Concrete has a peculiar characteristic in that it may look smooth and even outwardly, but at the microscopic level it actually has an uneven and irregular surface. This is because concrete is a mixture of sand, slag, ash, gravel and other mixed aggregates, and as such, it is riddled with ridges and tiny crevasses that makes for an uneven profile. Depending on the quality of the concrete mixture, the degree of roughness in the surface profile can vary in concrete.
A rougher profile causes more air to be trapped during industrial floor coatings application. The trapped air will seek an outlet in whichever direction when displaced by a film of industrial floor coatings, sometimes merging with other vapors coming from other parts of the coated surface. When the combined air is strong enough to break free to the surface, blister-like pinholes appear.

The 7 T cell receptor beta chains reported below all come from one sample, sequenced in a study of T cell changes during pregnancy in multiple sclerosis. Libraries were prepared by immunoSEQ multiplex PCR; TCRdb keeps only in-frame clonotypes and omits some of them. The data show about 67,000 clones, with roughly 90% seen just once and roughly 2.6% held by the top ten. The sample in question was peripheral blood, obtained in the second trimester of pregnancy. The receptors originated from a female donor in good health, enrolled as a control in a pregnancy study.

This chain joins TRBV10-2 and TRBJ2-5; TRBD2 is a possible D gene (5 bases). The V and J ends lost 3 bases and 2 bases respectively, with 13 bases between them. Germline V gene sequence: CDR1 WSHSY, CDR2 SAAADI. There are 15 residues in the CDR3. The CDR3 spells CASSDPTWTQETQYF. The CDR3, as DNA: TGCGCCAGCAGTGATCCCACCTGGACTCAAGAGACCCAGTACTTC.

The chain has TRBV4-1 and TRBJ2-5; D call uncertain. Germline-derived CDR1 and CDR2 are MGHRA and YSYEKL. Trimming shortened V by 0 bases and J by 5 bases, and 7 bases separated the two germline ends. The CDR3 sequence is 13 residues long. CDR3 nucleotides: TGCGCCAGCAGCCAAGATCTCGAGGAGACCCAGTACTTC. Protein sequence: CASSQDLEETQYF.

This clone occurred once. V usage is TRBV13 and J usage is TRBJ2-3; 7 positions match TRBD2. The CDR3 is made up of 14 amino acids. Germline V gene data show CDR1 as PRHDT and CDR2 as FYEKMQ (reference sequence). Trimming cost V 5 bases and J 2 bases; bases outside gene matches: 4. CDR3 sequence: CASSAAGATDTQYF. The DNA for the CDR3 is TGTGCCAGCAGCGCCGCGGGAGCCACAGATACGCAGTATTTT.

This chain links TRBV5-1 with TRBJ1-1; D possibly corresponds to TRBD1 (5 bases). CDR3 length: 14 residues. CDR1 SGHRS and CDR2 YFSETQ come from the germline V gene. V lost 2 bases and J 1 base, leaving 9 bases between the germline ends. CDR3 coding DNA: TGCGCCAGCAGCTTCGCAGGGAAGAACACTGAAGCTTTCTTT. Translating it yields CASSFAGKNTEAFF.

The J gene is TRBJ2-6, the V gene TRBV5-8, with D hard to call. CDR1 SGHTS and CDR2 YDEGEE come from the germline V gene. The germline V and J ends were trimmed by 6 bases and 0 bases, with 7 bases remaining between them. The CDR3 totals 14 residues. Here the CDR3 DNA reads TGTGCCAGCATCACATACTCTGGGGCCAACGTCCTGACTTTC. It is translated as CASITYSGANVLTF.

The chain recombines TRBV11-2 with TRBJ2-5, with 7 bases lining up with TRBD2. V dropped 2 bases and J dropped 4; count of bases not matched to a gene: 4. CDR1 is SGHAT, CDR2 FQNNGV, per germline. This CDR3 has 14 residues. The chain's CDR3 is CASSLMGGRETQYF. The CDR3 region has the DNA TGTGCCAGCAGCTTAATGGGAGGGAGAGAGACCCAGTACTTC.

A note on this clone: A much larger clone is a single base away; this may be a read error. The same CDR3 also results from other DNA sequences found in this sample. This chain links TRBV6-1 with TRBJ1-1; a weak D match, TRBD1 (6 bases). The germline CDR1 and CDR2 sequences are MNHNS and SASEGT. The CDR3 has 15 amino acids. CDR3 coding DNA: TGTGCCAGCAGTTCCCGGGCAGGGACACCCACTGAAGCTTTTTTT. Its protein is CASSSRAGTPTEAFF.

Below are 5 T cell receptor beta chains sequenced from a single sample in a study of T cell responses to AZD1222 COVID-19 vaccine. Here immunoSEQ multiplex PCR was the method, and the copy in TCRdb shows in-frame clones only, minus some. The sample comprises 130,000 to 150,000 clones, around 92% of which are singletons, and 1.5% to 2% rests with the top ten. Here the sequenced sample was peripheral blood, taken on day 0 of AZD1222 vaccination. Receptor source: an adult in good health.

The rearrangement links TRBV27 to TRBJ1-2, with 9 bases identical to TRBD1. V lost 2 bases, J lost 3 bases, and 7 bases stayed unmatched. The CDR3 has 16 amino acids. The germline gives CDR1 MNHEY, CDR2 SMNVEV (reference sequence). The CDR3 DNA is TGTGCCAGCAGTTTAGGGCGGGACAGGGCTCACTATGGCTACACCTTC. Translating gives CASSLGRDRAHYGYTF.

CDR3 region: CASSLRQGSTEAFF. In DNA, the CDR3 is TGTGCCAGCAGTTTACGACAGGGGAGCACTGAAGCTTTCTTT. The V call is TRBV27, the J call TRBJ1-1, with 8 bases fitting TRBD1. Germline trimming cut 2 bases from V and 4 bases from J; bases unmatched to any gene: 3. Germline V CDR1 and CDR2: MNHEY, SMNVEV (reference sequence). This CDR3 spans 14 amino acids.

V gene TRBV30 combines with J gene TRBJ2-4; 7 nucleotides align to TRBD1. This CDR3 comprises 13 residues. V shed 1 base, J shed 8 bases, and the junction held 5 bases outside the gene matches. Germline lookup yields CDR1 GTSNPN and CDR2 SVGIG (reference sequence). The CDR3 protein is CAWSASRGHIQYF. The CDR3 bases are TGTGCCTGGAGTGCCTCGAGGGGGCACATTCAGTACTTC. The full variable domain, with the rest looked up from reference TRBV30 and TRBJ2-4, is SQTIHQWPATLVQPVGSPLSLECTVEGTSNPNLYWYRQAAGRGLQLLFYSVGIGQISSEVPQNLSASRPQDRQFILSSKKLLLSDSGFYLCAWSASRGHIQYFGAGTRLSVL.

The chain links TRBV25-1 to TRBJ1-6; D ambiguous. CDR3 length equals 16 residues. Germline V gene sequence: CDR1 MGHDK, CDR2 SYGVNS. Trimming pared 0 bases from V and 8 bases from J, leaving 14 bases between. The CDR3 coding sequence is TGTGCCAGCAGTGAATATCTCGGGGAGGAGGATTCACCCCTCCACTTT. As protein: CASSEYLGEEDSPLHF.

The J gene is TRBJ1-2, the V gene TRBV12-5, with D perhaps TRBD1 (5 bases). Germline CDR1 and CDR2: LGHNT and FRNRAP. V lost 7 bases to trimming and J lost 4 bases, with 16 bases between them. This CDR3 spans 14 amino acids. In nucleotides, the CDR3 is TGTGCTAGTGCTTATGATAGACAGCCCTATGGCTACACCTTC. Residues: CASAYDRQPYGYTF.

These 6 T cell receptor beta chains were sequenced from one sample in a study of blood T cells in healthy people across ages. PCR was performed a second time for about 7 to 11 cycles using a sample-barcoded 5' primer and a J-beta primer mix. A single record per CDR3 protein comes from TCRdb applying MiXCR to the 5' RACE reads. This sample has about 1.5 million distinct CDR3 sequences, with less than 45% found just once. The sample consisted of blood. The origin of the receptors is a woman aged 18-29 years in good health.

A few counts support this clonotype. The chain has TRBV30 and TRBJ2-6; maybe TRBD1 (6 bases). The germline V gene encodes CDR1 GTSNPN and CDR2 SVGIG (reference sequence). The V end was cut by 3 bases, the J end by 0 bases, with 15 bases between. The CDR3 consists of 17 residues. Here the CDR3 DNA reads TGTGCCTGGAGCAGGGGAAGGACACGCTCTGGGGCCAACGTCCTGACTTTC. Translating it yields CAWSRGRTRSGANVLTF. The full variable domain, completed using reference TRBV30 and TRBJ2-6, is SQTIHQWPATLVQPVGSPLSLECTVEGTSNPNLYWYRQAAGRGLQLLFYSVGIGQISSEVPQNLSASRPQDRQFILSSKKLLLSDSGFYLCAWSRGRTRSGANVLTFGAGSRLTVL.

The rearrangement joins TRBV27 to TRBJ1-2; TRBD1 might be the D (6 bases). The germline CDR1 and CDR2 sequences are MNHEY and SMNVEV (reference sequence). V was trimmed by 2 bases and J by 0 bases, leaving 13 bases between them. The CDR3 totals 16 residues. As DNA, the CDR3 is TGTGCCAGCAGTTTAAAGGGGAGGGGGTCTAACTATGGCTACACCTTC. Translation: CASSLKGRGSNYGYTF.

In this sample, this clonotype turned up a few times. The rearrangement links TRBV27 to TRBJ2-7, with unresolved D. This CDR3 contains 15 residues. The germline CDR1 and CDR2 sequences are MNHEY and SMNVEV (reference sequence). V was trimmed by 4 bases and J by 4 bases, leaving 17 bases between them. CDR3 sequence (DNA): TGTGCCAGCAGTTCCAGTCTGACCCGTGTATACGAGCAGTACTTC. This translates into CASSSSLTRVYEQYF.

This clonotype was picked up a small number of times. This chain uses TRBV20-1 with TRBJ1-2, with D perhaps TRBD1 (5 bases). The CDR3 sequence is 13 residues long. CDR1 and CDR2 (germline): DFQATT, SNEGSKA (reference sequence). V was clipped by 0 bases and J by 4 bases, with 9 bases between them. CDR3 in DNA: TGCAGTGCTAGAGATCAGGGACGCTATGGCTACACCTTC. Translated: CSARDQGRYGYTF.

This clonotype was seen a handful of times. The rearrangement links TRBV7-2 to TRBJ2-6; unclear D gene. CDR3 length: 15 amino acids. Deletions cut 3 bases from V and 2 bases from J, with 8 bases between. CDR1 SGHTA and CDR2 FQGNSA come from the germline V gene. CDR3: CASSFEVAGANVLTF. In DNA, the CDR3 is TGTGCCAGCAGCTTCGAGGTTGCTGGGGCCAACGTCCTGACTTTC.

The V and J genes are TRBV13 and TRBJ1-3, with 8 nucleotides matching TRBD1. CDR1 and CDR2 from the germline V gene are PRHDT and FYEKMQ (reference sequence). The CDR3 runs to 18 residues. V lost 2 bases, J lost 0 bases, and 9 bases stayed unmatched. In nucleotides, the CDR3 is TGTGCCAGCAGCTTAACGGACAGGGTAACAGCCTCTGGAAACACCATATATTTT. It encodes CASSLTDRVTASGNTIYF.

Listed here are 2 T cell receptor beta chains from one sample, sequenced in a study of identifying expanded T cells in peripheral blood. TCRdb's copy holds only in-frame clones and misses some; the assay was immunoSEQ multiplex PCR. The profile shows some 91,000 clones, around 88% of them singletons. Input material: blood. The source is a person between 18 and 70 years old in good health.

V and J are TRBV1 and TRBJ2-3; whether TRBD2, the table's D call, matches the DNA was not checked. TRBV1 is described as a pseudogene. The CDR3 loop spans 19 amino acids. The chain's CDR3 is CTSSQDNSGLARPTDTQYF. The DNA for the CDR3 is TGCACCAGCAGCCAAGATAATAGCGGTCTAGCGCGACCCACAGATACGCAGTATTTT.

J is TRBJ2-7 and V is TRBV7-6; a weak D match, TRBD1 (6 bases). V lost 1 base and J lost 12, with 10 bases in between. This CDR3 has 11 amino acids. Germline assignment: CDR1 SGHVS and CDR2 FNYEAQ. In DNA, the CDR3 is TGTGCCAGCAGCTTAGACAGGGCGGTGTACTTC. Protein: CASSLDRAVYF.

To solve this cause of pinholes, abrasive blasting should be performed during surface preparation, to smoothen the irregular surface. A more even surface will remove ridges or pockets where air can be trapped during industrial floor coatings application. Another solution is to soak the surface with water prior to actual coating, which displaces air early on, before they are trapped during coating.
Another solution involves applying an epoxy formulation to fortify the concrete surface prior to industrial floor coatings application, which displaces air by tightly sealing the concrete surface.